Social Marketing Consultant. Brand & Social Biz Strategist. Community Outreach. Real Estate. Embracing the shift in communications and passionate about connection and engaging in #ConversationsThatMatter. Infuse with a little wine!

Comments

  1. What a rich collection of actionable insights re the benefits, mistake and tips for organizations and individuals re the opportunity of recruiting or being ambassadors! Re “paid” in reference to my column in Forbes, I presume you mean they are employees. Key, in keeping with your theme, employees, as ambassadors, are only credible and effective if they truly believe what they are saying, are not forced to play that role — and are equipped to be helpful, articulate and supported in that role.

    • Thanks Kare. I did mean employees or contracted ambassadors would work as well, and your point about being equipped to be helpful would be a powerful improvement for many ambassador programs. I think the key is not to look at them as ‘fans’ but part of the organization’s communication department.

  2. What a fantastic post, nice to have insight in the world of ambassadors.

  3. Hiy Teri –
    Great post and suggestions! I figured I should address the “raving fan” comment since that was in a presentation I made. Perhaps the image was wrong – I definitely never saw Inman ambassadors as “crazed fans.” The sentiment behind it was to explain that every company – large or small has “raving fans” – people who love the brand, love what they do, and are happy to “shout from the rooftops” about that company.

    When I first started the Inman ambassador program, one of the goals was to organize so many of the fans that Inman had – professionals like yourself who admired Inman and happily helped to promote events or products because they were passionate about the brand. I’m sorry if that comment made you feel used in anyway, that is certainly the last thing I would want to convey.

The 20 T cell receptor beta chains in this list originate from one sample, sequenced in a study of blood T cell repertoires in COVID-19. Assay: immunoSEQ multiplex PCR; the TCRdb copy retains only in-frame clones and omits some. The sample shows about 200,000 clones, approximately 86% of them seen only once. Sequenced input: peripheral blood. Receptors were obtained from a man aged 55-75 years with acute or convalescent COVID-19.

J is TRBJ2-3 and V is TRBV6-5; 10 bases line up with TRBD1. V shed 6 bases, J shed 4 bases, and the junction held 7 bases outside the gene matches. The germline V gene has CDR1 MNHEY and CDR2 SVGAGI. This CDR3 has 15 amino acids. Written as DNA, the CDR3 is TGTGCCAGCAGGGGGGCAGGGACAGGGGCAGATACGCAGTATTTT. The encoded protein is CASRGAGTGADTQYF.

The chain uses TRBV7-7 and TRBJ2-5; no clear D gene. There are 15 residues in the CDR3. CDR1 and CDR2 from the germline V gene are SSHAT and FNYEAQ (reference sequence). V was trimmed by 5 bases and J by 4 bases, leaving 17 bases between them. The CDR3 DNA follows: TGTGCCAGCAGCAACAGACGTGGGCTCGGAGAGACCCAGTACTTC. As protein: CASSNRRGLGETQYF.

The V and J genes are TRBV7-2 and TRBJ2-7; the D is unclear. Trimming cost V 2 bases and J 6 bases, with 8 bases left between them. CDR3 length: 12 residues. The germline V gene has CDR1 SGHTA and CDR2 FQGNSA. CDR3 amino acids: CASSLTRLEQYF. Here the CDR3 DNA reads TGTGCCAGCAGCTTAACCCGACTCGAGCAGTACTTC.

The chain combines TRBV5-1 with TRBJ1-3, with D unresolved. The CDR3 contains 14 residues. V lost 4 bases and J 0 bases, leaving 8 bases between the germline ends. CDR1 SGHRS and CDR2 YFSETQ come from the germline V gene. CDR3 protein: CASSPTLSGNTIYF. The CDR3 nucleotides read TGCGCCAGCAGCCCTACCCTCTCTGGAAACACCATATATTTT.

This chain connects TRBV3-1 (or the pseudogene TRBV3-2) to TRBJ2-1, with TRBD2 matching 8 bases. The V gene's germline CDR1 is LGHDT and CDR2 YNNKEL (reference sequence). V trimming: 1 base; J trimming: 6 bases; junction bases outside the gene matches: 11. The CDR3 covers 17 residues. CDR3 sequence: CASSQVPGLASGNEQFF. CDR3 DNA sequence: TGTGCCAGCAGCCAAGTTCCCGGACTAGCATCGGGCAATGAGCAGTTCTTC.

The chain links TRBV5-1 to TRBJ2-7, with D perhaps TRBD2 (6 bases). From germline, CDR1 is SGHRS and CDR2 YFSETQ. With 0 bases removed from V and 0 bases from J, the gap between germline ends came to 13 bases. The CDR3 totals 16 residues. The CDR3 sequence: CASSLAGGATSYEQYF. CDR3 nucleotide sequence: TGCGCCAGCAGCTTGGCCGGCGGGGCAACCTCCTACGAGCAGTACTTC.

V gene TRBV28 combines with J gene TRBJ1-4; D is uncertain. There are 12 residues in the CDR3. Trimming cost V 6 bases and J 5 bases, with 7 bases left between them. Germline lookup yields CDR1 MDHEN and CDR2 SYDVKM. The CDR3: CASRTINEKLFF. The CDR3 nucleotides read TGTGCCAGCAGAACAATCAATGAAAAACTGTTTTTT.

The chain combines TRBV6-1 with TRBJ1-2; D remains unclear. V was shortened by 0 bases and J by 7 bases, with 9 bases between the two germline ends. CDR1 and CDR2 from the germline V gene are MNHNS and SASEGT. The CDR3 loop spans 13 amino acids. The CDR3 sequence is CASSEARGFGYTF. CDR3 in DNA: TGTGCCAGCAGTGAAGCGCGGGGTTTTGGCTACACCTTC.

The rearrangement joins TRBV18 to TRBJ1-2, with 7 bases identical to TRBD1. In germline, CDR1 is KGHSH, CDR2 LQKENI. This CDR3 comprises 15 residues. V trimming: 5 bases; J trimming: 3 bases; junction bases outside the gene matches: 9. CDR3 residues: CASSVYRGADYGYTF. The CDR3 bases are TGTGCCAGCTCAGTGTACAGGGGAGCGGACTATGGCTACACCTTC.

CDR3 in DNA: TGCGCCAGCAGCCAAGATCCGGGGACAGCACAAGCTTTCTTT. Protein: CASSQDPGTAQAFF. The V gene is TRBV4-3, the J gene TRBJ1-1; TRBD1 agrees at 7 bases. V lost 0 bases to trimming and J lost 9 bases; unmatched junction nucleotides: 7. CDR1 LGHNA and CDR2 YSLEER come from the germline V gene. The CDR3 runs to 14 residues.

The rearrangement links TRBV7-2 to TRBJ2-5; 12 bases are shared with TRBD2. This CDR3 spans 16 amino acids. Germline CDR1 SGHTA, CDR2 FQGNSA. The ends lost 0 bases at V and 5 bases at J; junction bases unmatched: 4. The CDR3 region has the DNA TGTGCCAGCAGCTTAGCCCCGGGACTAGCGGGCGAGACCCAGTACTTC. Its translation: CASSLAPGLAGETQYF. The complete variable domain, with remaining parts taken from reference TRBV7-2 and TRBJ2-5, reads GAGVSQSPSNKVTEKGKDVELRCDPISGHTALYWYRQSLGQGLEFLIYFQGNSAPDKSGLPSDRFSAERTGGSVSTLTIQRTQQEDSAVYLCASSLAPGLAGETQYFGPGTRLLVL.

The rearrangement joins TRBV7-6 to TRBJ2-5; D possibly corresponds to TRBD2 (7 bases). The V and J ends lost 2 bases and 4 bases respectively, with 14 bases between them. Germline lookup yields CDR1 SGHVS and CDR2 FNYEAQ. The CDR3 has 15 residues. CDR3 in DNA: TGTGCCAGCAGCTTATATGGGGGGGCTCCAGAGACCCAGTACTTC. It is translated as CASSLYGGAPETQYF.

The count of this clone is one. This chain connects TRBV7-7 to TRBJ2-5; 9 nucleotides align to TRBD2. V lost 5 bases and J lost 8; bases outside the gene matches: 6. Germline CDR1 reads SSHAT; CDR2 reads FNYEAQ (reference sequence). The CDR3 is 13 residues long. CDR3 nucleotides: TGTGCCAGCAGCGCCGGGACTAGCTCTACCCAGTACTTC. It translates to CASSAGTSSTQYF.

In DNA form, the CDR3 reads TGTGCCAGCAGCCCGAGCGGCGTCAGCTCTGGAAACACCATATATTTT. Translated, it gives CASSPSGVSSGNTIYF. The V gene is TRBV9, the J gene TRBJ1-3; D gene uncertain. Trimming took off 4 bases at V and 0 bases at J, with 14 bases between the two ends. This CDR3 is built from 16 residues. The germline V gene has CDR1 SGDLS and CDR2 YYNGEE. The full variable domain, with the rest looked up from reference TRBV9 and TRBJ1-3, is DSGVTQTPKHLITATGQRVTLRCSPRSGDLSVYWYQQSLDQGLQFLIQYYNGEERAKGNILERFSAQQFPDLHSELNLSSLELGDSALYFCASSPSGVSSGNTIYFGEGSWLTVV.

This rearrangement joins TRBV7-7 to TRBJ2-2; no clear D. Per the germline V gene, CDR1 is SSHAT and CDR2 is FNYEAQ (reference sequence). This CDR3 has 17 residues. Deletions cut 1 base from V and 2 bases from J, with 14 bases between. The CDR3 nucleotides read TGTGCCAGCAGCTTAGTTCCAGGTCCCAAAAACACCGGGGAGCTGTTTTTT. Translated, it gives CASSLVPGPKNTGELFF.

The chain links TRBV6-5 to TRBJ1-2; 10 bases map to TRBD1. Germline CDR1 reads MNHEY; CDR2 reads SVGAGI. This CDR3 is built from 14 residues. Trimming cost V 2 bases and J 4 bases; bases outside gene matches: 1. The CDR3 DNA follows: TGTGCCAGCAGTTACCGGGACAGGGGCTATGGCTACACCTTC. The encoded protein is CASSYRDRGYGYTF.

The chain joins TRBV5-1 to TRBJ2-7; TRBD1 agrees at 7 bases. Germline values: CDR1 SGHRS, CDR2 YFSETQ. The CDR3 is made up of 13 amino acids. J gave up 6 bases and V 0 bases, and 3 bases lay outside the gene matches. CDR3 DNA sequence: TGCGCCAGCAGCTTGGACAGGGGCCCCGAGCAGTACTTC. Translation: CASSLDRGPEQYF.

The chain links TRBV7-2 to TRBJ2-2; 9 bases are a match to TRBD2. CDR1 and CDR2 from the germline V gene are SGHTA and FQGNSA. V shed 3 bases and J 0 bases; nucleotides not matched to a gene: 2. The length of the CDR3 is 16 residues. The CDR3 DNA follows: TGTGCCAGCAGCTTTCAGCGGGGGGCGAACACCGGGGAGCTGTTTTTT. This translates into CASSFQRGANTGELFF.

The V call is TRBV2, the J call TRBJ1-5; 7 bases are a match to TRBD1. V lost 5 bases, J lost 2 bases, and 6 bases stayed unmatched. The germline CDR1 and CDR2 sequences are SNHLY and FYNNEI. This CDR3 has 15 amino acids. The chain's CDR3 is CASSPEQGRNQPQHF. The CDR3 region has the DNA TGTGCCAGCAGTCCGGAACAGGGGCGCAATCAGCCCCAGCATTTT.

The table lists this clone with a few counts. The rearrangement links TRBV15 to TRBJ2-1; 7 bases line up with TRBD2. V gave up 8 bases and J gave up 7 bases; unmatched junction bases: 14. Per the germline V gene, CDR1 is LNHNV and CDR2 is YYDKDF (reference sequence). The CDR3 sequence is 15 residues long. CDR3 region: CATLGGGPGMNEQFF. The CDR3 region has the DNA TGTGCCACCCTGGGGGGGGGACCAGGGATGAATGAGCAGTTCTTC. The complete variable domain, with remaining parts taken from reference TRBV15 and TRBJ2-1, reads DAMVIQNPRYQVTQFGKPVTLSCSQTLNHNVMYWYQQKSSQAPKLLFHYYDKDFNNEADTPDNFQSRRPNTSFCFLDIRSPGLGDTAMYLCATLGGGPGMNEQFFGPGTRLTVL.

You were always a great ambassador and so supportive of Inman initiatives then, and now under Laura Monroe’s direction as well. I certainly always appreciated the support!

    Katie

  4. Hey Katie,

    Thanks for the clarification and for reading my post. I believe we’re all doing the best we can in an ever evolving space at a ridiculous pace. My observations come from being involved both formally and informally as a ‘fan’ and as an ‘Ambassador’, communicating with many from within different communities. I do sense that as the space gets noisier, the need for more in depth conversation (context) will be required and thus the role of the Ambassador will have to evolve into more of a communications position with an understanding and knowledge of the organization.

  5. Thanks Teri. I’m glad you wrote the part about the face-painted fans because I was concerned about aligning myself with any form of breathless fandom that lacks a sense of self-reflection and self-awareness. Far more powerful is to develop ambassadors that are encouraged and supported to have a mind and voice of their own, even if that means being critical of the organisation they represent. See you at #ICSF

    • I could not agree more Peter! AND when that organization can hear the criticism and respond they only increase our respect, trust and loyalty! Cheers!!